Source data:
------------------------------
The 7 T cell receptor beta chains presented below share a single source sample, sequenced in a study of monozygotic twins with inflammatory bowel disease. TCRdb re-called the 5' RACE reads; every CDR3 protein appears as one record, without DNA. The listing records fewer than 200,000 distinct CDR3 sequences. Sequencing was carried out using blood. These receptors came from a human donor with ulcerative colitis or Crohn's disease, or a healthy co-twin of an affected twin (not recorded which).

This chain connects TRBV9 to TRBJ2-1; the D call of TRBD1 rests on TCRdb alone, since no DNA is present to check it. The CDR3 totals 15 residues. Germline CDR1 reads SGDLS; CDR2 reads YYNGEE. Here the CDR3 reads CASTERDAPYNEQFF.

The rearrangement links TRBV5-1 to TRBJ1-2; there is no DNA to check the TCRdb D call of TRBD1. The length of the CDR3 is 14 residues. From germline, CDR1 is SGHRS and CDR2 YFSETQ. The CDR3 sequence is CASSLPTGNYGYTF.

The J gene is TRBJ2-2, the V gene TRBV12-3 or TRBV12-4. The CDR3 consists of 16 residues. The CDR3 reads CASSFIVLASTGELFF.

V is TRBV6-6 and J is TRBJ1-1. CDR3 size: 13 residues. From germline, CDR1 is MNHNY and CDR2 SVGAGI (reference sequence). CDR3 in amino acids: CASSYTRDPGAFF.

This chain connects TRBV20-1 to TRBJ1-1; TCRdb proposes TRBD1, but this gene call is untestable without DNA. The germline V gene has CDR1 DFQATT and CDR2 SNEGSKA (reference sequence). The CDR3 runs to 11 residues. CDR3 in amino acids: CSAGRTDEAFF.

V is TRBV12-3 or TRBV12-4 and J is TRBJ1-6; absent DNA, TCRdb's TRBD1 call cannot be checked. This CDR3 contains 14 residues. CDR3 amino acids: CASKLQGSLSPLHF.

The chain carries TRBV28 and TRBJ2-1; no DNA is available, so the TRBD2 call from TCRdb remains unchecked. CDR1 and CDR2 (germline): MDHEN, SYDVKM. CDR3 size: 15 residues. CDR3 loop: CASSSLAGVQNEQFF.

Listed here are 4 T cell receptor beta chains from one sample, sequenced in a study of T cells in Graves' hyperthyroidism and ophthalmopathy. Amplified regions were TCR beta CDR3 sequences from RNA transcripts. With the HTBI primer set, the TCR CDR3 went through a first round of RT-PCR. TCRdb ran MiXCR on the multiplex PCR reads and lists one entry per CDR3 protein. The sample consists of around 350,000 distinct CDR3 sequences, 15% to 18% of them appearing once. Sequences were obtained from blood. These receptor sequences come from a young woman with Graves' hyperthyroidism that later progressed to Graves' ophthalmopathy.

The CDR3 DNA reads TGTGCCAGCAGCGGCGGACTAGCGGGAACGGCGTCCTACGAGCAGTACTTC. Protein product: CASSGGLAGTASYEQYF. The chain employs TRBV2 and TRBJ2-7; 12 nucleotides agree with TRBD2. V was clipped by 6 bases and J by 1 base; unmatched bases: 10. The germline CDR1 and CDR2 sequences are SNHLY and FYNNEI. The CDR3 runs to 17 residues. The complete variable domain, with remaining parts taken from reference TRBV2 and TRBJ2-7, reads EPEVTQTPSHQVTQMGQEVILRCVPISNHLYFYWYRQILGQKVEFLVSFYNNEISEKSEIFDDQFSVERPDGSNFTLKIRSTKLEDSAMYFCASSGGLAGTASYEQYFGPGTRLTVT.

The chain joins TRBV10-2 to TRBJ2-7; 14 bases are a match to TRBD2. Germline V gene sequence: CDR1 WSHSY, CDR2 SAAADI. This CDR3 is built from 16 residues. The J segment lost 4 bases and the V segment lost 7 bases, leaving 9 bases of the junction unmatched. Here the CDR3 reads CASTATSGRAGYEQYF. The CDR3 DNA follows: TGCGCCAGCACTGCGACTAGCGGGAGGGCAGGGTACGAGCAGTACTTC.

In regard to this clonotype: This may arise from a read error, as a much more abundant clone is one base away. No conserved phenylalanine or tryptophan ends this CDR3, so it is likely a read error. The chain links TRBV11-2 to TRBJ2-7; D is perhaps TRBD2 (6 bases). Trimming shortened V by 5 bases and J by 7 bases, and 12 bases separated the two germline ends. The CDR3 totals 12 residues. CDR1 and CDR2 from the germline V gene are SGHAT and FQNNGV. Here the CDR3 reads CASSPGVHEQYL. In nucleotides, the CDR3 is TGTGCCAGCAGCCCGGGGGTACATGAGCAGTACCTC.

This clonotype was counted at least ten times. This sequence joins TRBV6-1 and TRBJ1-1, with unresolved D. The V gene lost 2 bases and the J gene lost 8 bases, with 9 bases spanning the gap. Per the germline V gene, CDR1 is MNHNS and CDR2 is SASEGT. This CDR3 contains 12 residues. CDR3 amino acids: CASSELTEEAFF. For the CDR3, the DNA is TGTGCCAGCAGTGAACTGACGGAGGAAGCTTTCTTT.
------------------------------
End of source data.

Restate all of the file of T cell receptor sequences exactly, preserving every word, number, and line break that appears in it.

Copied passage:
The 7 T cell receptor beta chains presented below share a single source sample, sequenced in a study of monozygotic twins with inflammatory bowel disease. TCRdb re-called the 5' RACE reads; every CDR3 protein appears as one record, without DNA. The listing records fewer than 200,000 distinct CDR3 sequences. Sequencing was carried out using blood. These receptors came from a human donor with ulcerative colitis or Crohn's disease, or a healthy co-twin of an affected twin (not recorded which).

This chain connects TRBV9 to TRBJ2-1; the D call of TRBD1 rests on TCRdb alone, since no DNA is present to check it. The CDR3 totals 15 residues. Germline CDR1 reads SGDLS; CDR2 reads YYNGEE. Here the CDR3 reads CASTERDAPYNEQFF.

The rearrangement links TRBV5-1 to TRBJ1-2; there is no DNA to check the TCRdb D call of TRBD1. The length of the CDR3 is 14 residues. From germline, CDR1 is SGHRS and CDR2 YFSETQ. The CDR3 sequence is CASSLPTGNYGYTF.

The J gene is TRBJ2-2, the V gene TRBV12-3 or TRBV12-4. The CDR3 consists of 16 residues. The CDR3 reads CASSFIVLASTGELFF.

V is TRBV6-6 and J is TRBJ1-1. CDR3 size: 13 residues. From germline, CDR1 is MNHNY and CDR2 SVGAGI (reference sequence). CDR3 in amino acids: CASSYTRDPGAFF.

This chain connects TRBV20-1 to TRBJ1-1; TCRdb proposes TRBD1, but this gene call is untestable without DNA. The germline V gene has CDR1 DFQATT and CDR2 SNEGSKA (reference sequence). The CDR3 runs to 11 residues. CDR3 in amino acids: CSAGRTDEAFF.

V is TRBV12-3 or TRBV12-4 and J is TRBJ1-6; absent DNA, TCRdb's TRBD1 call cannot be checked. This CDR3 contains 14 residues. CDR3 amino acids: CASKLQGSLSPLHF.

The chain carries TRBV28 and TRBJ2-1; no DNA is available, so the TRBD2 call from TCRdb remains unchecked. CDR1 and CDR2 (germline): MDHEN, SYDVKM. CDR3 size: 15 residues. CDR3 loop: CASSSLAGVQNEQFF.

Listed here are 4 T cell receptor beta chains from one sample, sequenced in a study of T cells in Graves' hyperthyroidism and ophthalmopathy. Amplified regions were TCR beta CDR3 sequences from RNA transcripts. With the HTBI primer set, the TCR CDR3 went through a first round of RT-PCR. TCRdb ran MiXCR on the multiplex PCR reads and lists one entry per CDR3 protein. The sample consists of around 350,000 distinct CDR3 sequences, 15% to 18% of them appearing once. Sequences were obtained from blood. These receptor sequences come from a young woman with Graves' hyperthyroidism that later progressed to Graves' ophthalmopathy.

The CDR3 DNA reads TGTGCCAGCAGCGGCGGACTAGCGGGAACGGCGTCCTACGAGCAGTACTTC. Protein product: CASSGGLAGTASYEQYF. The chain employs TRBV2 and TRBJ2-7; 12 nucleotides agree with TRBD2. V was clipped by 6 bases and J by 1 base; unmatched bases: 10. The germline CDR1 and CDR2 sequences are SNHLY and FYNNEI. The CDR3 runs to 17 residues. The complete variable domain, with remaining parts taken from reference TRBV2 and TRBJ2-7, reads EPEVTQTPSHQVTQMGQEVILRCVPISNHLYFYWYRQILGQKVEFLVSFYNNEISEKSEIFDDQFSVERPDGSNFTLKIRSTKLEDSAMYFCASSGGLAGTASYEQYFGPGTRLTVT.

The chain joins TRBV10-2 to TRBJ2-7; 14 bases are a match to TRBD2. Germline V gene sequence: CDR1 WSHSY, CDR2 SAAADI. This CDR3 is built from 16 residues. The J segment lost 4 bases and the V segment lost 7 bases, leaving 9 bases of the junction unmatched. Here the CDR3 reads CASTATSGRAGYEQYF. The CDR3 DNA follows: TGCGCCAGCACTGCGACTAGCGGGAGGGCAGGGTACGAGCAGTACTTC.

In regard to this clonotype: This may arise from a read error, as a much more abundant clone is one base away. No conserved phenylalanine or tryptophan ends this CDR3, so it is likely a read error. The chain links TRBV11-2 to TRBJ2-7; D is perhaps TRBD2 (6 bases). Trimming shortened V by 5 bases and J by 7 bases, and 12 bases separated the two germline ends. The CDR3 totals 12 residues. CDR1 and CDR2 from the germline V gene are SGHAT and FQNNGV. Here the CDR3 reads CASSPGVHEQYL. In nucleotides, the CDR3 is TGTGCCAGCAGCCCGGGGGTACATGAGCAGTACCTC.

This clonotype was counted at least ten times. This sequence joins TRBV6-1 and TRBJ1-1, with unresolved D. The V gene lost 2 bases and the J gene lost 8 bases, with 9 bases spanning the gap. Per the germline V gene, CDR1 is MNHNS and CDR2 is SASEGT. This CDR3 contains 12 residues. CDR3 amino acids: CASSELTEEAFF. For the CDR3, the DNA is TGTGCCAGCAGTGAACTGACGGAGGAAGCTTTCTTT.